CS 341 – Lab 4
Computer Architecture and Organization
Memory Mapped I/O
Equipment: Arduino UNO microcomputer, PC with Arduino IDE installed, and a USB cable.
The ATMEGA processor on the Arduino
UNO board implements a concept called memory mapped I/O. Instead of using a separate I/O address space
and special assembly language instructions such as in and out to access I/O device
registers like the Intel architecture does, the I/O device registers are mapped
into memory space. In the ATMEGA Harvard
architecture, I/O devices are mapped into the data memory space – not the
program memory space. The 64 normal I/O
device registers are located in data memory space from location 0x20 to
0x5f. There is also room reserved in the
data memory space for 160 extended I/O registers from location 0x60 to
0xff. RAM starts at 0x100.
For each I/O pin on the board, there is a mode bit
that controls whether it is configured as an input or output. If it is an input, another bit represents its
state when it is HIGH as a one and when it is a LOW as a zero. If it is an output, another bit controls its
state with a one for HIGH and a zero for LOW.
If we know the address and bit that is mapped to the mode and data state
for a pin, we can read or write the state of the pin without using the normal
library functions. We set a pointer to
If we want to read an input pin’s value, we
dereference the pointer to read the byte, and use a bit-wise operation to mask
the appropriate bit.
If we want to set or reset an output pin’s value, we
must change the state of only that single bit.
We dereference the pointer to read the byte, use bit-wise operations to
change the state of the appropriate bit, and dereference the pointer to write
the byte back.
The memory addresses used for digital pins 2 through
13 are located between 0x20 and 0x2f.
Write a sketch with a setup function to display that set of memory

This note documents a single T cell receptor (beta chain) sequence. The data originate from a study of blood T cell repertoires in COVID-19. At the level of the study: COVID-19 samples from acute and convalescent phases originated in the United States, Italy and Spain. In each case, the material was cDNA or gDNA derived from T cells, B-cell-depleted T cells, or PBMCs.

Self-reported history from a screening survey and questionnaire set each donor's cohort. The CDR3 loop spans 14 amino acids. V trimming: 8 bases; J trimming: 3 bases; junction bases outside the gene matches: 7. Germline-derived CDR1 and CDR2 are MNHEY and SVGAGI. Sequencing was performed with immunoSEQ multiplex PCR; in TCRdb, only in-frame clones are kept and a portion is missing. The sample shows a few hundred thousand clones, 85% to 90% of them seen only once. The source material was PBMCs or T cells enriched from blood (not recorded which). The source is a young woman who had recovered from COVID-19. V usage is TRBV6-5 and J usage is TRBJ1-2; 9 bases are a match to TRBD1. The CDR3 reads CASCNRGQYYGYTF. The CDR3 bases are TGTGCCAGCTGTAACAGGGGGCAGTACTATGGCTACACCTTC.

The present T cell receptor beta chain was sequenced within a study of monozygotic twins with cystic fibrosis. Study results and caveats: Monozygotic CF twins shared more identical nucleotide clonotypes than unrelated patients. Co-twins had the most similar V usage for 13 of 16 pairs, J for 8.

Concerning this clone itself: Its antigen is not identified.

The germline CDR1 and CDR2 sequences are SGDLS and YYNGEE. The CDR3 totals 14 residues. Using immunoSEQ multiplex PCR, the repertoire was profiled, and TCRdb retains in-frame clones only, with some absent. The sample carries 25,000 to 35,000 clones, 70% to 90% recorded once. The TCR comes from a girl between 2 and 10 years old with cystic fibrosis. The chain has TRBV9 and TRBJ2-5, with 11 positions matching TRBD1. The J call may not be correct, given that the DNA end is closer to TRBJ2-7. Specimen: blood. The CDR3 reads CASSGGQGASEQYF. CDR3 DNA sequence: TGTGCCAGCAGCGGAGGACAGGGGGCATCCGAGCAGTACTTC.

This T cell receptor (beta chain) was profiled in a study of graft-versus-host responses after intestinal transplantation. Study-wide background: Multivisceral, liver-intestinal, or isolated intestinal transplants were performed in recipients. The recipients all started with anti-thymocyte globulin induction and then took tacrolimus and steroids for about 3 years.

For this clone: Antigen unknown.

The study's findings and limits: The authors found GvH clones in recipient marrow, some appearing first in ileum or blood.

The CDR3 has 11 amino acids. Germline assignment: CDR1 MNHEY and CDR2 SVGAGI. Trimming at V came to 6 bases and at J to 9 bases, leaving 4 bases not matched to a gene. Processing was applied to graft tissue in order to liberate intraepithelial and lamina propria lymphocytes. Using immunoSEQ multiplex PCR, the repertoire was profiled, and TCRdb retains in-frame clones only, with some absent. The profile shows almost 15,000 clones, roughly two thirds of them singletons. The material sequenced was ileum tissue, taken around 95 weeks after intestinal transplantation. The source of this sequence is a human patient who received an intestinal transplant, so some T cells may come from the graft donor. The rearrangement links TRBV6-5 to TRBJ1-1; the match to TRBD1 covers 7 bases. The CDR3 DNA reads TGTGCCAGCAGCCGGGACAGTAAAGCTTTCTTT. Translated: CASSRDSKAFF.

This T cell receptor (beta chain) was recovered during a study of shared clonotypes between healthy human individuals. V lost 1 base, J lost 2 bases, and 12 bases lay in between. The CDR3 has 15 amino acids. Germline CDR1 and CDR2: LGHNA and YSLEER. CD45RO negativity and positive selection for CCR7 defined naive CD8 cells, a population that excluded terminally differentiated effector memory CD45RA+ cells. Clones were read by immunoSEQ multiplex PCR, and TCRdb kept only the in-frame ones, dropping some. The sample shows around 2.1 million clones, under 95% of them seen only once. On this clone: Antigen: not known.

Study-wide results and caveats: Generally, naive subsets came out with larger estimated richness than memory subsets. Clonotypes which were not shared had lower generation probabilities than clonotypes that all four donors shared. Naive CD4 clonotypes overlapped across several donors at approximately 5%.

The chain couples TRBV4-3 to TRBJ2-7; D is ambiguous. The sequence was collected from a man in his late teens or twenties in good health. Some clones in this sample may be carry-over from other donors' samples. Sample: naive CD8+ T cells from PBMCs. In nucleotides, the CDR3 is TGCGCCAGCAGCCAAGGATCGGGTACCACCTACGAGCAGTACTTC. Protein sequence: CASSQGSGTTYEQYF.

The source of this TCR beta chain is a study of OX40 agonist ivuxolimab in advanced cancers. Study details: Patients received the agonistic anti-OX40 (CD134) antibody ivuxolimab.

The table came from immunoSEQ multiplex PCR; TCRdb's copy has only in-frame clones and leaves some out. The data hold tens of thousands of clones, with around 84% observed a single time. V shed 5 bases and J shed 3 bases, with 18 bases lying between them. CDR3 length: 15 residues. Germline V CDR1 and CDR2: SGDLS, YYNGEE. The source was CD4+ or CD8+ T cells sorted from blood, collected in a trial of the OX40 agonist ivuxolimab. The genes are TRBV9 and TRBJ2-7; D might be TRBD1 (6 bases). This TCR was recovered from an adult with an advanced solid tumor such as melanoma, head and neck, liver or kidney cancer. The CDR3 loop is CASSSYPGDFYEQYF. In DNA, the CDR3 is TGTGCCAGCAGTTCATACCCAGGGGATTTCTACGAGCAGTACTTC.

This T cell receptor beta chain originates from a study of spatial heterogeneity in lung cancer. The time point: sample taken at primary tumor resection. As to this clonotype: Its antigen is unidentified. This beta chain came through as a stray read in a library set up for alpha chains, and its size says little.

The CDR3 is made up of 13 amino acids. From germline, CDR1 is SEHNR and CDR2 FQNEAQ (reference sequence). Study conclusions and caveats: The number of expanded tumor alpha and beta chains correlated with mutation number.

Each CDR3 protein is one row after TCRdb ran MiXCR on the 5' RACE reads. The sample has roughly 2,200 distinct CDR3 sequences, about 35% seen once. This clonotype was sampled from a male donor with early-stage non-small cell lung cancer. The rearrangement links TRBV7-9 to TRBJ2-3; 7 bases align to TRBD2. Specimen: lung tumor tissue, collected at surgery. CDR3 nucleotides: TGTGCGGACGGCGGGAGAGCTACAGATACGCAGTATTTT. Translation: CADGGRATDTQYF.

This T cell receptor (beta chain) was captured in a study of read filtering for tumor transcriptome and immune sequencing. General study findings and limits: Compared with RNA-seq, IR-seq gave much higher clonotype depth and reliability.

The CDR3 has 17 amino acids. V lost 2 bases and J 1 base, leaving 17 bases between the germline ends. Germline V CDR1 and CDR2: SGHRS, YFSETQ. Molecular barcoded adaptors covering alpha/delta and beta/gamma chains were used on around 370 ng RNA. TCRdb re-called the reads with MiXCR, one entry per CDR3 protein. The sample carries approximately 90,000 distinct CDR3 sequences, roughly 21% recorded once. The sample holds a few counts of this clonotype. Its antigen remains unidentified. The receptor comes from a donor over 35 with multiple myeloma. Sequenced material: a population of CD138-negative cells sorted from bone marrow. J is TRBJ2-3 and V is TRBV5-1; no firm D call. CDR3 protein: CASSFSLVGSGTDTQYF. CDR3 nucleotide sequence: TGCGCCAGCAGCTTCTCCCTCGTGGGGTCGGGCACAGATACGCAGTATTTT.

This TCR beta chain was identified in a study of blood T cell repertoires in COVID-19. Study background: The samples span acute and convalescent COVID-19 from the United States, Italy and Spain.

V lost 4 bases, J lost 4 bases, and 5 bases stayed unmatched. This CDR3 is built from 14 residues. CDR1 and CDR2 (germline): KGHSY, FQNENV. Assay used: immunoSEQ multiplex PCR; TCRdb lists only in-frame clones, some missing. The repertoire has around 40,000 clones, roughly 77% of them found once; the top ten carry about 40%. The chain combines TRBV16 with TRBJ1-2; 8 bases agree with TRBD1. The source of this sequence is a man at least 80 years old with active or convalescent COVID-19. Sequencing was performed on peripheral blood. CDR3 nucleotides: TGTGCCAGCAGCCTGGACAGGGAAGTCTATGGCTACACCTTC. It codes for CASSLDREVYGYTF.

locations in HEX. Then, use the library
functions to set pin 13 as an output and set it HIGH. Display the memory locations again. Then, use the library functions to set pin 13
LOW and display the memory locations again.
Study those three versions of the state of data
memory for the 16 locations designated above.
See if you can determine which bits were changed by the library
functions. In particular, find the
address and data bit for the output state of pin 13. Write down the address and bit mask here for
Bit Mask: 0x_____________
Now, add to your sketch some code in the loop
function to setup a pointer to the location in memory you determined
above. Dereference the pointer to read
the byte, flip the state of the appropriate bit with a bit-wise exclusive-or
using the mask for the bit that you determined above, dereference the pointer
again to write the byte, and delay for about 1 second (1000 millisecs). If you have done it correctly, the LED on the
board should be flashing on and off at the rate you set with the delay call.
To get credit for this assignment, show the TA after
you have your sketch flashing the LED on your breadboard via memory mapped I/O
writes to the appropriate data memory location and bit. If you have time, figure out the address and
bit mask for other digital output pins numbered 2 through 12. Demonstrate with an LED and resistor on your
breadboard (like in Lab 1) that you can use memory mapped I/O to flash an LED
attached to one of those pins.
As a team, write your lab report to explain what you
did, how you did it, and what you learned about interfacing hardware to a
microprocessor and its software (the “sketch”).
Attach the source code for your sketch.
Turn in your report at your next lab session.
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